Identify spectral lines

• John Greger
In summary: Fine structure has to do with different j values for the same n and l. The allowed j values for a given n and l are j=l+s, l+s-1, l+s-2, ... |l-s| with s=1/2 for electrons, so for l=2, j=5/2,3/2,1/2. The allowed j values for a triplet state are then j=1,2,3. The fine structure constant is A=sqrt((j+1/2)/(j+1/2+1))*alpha^2, where alpha is the fine structure constant for the hydrogen atom.In summary, the conversation discusses the use of a Fourier Transform Spectrometer to record a Ca

Homework Statement

The Ca spectrum below, recorded using a Fourier Transform Spectrometer (FTS), shows the resolved ##3d4s ^3D - 3d4p ^3D## multiplet. The wavenumbers and their relative intensities are given in the table. Identify all the lines and determine the fine structure constants in the two triplets (both are positive).

Homework Equations

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$$I=F_{max} - J (1)$$

Landé interval rule: ##\frac{F_{max}}{F_{max-1}} = ##energy ratio between the F numbers(2)

$$E_{hfs} = A/2 * [F(F+1) - J(J+1)-I(I+1)] (3)$$

The Attempt at a Solution

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I can determine the quantum numbers F,,J,I. But how do I know what rel. int. correspond to what transition?
And once I have the transitions. How do I use eq.(3) to solve for A?

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The relative intensity doesn't help you much here I think, but you can work with the energies.

mfb said:
The relative intensity doesn't help you much here I think, but you can work with the energies.
Thanks!

I see. But how do I know what energy belong to what set of quantum numbers?

You have formulas for the energies of the different levels. The transitions correspond to differences between these energies. If you have states with energies E1, E2 and E3 in ascending order, then in general you expect transitions with energy (E2-E1), (E3-E2) and (E3-E1). You won't necessarily see all in your spectrum and you won't necessarily know all energy levels, but if you know E2-E1 then you can know that two different spectral lines will differ by this energy.

mfb said:
You have formulas for the energies of the different levels. The transitions correspond to differences between these energies. If you have states with energies E1, E2 and E3 in ascending order, then in general you expect transitions with energy (E2-E1), (E3-E2) and (E3-E1). You won't necessarily see all in your spectrum and you won't necessarily know all energy levels, but if you know E2-E1 then you can know that two different spectral lines will differ by this energy.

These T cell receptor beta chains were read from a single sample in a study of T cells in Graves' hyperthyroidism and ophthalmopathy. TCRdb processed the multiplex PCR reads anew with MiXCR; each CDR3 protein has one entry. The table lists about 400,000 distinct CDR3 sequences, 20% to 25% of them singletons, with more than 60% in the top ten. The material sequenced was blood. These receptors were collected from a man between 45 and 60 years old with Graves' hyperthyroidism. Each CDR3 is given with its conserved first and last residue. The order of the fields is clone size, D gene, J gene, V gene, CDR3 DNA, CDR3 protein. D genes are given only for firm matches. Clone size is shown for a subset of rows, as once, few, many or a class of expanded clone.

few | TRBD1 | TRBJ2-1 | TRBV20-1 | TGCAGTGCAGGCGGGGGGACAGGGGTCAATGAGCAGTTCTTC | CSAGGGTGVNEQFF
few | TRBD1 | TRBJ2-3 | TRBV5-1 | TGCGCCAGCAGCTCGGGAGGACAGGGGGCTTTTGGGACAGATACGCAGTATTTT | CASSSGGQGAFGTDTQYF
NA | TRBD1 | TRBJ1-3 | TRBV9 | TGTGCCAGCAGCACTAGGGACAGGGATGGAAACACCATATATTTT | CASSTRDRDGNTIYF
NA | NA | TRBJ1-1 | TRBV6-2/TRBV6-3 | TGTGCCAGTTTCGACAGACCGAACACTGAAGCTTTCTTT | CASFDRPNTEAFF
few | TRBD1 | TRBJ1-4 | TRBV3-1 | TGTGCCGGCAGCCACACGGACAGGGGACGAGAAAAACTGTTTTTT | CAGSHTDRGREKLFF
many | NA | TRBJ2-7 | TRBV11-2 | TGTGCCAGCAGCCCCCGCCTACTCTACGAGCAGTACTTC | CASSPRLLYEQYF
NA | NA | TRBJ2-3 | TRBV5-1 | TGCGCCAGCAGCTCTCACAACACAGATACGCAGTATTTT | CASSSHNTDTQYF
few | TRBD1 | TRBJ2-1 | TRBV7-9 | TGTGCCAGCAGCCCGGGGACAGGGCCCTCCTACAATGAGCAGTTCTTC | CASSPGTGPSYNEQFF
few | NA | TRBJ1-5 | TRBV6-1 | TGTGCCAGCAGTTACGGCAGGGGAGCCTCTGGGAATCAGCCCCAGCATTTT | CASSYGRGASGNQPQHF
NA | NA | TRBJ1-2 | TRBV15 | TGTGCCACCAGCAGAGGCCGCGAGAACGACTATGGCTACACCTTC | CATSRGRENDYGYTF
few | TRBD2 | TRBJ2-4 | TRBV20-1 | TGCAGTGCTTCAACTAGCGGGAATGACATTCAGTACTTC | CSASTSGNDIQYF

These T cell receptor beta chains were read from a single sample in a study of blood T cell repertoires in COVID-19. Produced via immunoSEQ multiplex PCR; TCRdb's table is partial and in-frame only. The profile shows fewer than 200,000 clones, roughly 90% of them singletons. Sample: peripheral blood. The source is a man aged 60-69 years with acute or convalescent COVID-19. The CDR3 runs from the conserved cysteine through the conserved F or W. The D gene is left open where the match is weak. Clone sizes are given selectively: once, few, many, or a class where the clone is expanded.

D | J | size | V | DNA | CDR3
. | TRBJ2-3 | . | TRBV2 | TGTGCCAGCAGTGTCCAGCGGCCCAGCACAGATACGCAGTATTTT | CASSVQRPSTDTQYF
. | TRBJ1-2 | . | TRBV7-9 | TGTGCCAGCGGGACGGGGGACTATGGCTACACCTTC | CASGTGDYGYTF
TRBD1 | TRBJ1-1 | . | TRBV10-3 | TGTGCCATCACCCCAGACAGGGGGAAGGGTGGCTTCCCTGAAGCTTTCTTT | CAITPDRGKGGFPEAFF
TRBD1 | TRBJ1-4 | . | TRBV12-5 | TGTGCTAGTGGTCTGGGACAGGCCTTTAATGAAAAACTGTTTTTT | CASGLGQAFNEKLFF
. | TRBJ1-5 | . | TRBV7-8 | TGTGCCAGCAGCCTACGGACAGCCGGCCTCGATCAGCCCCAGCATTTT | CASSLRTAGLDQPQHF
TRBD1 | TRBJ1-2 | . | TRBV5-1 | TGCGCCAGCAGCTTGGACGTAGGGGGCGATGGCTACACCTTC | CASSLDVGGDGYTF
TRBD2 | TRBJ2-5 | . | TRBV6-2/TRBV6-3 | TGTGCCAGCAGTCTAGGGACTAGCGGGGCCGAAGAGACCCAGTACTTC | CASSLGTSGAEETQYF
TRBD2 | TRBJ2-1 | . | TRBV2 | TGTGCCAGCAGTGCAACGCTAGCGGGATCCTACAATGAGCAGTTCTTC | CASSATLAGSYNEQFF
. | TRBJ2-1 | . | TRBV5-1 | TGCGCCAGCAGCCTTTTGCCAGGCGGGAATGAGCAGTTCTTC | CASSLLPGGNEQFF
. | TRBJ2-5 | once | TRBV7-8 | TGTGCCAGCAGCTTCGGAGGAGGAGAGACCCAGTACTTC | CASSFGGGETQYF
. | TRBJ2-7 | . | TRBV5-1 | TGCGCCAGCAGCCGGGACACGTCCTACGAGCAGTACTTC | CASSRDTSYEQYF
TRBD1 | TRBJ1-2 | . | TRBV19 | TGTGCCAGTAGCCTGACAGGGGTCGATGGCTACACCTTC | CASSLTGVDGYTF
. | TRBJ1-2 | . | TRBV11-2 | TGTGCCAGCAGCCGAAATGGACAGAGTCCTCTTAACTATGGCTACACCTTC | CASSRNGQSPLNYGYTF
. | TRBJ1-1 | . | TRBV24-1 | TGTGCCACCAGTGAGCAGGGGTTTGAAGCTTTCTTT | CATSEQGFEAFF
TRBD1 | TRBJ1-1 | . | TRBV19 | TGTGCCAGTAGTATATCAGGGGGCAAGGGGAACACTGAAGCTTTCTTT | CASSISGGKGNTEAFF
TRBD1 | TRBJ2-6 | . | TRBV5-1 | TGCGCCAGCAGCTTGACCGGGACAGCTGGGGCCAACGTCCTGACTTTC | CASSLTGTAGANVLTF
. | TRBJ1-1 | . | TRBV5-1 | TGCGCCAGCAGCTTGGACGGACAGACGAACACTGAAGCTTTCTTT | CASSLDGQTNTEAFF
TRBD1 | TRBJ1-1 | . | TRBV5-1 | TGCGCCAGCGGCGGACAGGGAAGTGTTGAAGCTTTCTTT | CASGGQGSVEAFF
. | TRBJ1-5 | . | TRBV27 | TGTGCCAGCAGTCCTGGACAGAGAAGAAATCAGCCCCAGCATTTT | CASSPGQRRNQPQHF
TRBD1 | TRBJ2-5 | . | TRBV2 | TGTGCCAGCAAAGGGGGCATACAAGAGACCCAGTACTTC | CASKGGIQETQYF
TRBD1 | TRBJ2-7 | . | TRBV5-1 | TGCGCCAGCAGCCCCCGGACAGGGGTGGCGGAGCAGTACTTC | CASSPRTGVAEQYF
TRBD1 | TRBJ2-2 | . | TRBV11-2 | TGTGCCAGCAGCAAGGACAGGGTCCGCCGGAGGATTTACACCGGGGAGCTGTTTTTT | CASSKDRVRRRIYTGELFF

Joining this thread. But since we don't have the finestructure constants the expressions for the energies won't tell us anything. Jut E_1 = A * some number. Will be impossible to solve that set of equations.

How do one identify the lines given the figures above?

There are seven numbers or six differences, that should be sufficient to find both unknowns.

This is a fine structure question, not hyperfine, so Eq. 3 is the wrong equation to use. There is no I.

1. What are spectral lines?

Spectral lines are specific wavelengths of light emitted or absorbed by an atom or molecule. They are unique to each element or compound and can be used to identify the composition of a substance.

2. How are spectral lines produced?

Spectral lines are produced when electrons in an atom or molecule transition between energy levels. When an electron moves from a higher energy level to a lower one, it releases energy in the form of light, creating a spectral line.

3. What is the importance of identifying spectral lines?

Identifying spectral lines is important in various fields of science, including astronomy, chemistry, and physics. It allows us to determine the composition of stars and planets, understand the chemical makeup of substances, and study the behavior of atoms and molecules.

4. How are spectral lines used to identify elements?

Each element has a unique arrangement of electrons, resulting in a distinct set of spectral lines. By comparing the spectral lines of an unknown substance to a known element's spectral lines, scientists can identify the elements present in the substance.

5. Can spectral lines change over time?

Yes, spectral lines can change over time. This can occur due to variations in temperature, pressure, or the chemical state of the substance. It is essential to consider these factors when identifying spectral lines to ensure accurate results.